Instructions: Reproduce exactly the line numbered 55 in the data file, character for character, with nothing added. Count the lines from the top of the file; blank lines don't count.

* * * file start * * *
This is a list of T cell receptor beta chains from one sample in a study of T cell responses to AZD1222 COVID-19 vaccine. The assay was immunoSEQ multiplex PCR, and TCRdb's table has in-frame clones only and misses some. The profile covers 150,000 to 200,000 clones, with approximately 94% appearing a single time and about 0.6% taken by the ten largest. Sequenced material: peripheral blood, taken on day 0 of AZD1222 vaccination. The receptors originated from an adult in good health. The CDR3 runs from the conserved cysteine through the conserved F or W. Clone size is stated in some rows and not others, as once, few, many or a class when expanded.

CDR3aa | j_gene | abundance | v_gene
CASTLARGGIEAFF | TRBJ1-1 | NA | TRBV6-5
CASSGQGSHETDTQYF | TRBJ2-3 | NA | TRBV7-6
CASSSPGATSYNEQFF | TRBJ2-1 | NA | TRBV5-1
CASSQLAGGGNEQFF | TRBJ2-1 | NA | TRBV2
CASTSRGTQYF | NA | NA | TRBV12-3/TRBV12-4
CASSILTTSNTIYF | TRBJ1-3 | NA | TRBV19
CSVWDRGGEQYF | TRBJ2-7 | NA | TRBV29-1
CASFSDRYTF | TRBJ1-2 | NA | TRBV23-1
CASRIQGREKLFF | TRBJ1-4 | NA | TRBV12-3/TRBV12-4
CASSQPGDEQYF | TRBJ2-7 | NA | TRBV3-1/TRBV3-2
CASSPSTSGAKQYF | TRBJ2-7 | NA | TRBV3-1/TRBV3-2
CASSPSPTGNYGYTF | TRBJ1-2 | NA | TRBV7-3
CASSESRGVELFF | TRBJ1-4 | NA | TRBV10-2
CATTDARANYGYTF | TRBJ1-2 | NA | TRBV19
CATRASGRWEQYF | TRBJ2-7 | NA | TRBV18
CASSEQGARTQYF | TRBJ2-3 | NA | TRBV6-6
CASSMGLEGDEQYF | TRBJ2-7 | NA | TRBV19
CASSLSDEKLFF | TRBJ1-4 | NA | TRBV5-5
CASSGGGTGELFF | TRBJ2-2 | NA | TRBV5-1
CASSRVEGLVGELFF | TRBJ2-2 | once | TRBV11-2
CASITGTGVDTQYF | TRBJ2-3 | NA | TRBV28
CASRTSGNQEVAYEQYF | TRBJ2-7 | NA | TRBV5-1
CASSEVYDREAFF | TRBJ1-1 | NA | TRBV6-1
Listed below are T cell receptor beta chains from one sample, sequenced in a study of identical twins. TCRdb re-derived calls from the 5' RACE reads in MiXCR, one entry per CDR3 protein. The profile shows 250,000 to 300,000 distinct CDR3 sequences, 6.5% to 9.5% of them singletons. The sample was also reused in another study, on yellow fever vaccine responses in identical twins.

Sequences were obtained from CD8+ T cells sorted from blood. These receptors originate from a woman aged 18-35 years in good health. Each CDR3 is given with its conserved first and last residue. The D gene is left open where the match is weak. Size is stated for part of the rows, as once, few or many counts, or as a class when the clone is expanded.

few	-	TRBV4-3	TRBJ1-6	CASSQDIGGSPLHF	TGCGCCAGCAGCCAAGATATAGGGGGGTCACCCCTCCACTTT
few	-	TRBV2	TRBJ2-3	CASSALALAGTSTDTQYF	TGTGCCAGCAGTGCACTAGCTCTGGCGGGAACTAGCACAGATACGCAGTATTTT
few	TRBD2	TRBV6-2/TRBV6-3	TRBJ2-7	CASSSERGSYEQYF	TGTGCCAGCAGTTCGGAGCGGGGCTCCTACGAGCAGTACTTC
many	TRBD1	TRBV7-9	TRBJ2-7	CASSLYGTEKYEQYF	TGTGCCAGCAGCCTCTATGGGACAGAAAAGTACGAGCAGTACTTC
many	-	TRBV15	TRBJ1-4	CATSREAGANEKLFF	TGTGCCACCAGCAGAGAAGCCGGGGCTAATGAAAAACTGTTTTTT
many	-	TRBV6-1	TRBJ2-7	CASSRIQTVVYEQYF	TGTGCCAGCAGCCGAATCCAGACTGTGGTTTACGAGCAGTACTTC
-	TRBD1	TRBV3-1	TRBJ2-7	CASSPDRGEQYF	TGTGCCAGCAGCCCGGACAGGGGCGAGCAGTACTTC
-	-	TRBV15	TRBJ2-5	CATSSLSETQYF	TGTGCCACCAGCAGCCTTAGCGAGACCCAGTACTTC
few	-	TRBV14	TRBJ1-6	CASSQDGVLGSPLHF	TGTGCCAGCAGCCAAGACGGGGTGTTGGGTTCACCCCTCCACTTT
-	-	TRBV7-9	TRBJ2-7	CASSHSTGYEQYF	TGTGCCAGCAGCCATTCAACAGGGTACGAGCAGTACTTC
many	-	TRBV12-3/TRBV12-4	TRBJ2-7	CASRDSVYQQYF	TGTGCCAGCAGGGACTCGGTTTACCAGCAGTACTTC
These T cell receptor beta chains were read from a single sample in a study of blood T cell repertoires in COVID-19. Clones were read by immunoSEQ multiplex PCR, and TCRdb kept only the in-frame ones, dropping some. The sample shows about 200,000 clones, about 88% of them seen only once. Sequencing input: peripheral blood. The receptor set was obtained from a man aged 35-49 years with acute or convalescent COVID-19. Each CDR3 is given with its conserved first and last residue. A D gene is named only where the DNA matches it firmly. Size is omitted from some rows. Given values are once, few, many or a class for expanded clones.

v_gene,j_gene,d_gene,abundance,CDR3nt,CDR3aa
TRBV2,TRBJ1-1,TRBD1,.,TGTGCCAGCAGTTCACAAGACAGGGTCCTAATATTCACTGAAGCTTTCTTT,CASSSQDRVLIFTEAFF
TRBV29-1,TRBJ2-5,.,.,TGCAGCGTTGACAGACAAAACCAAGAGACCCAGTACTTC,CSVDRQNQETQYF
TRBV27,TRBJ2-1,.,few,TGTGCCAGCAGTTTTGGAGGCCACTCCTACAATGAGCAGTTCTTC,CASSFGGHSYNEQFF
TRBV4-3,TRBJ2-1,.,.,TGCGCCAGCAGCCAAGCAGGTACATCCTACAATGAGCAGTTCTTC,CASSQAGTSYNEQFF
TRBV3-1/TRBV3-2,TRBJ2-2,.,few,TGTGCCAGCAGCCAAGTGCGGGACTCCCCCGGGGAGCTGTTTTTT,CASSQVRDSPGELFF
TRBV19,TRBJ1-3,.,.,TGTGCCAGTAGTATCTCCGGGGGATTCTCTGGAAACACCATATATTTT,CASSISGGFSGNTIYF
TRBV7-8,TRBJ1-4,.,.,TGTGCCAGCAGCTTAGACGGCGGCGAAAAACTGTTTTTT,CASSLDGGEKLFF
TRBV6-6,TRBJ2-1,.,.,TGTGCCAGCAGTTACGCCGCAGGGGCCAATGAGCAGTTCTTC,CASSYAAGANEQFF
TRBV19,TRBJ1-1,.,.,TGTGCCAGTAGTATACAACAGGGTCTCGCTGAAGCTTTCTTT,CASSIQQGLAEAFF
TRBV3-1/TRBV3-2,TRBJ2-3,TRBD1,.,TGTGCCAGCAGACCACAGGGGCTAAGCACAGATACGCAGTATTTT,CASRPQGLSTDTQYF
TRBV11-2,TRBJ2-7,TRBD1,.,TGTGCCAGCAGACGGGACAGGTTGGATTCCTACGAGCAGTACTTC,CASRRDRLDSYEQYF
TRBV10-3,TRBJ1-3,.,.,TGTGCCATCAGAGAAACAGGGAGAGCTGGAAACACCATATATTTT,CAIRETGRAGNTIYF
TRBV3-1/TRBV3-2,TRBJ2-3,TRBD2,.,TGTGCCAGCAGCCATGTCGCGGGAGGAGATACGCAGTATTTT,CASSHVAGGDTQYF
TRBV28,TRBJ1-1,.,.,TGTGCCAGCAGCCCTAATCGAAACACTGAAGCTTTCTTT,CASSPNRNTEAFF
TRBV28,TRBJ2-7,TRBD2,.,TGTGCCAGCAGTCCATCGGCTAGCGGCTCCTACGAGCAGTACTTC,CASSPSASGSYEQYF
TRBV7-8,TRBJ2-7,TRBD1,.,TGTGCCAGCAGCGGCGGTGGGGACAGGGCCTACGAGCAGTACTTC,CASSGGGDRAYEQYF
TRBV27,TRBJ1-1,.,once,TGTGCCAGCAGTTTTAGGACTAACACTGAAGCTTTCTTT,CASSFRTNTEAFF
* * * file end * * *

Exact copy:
TRBV28,TRBJ2-7,TRBD2,.,TGTGCCAGCAGTCCATCGGCTAGCGGCTCCTACGAGCAGTACTTC,CASSPSASGSYEQYF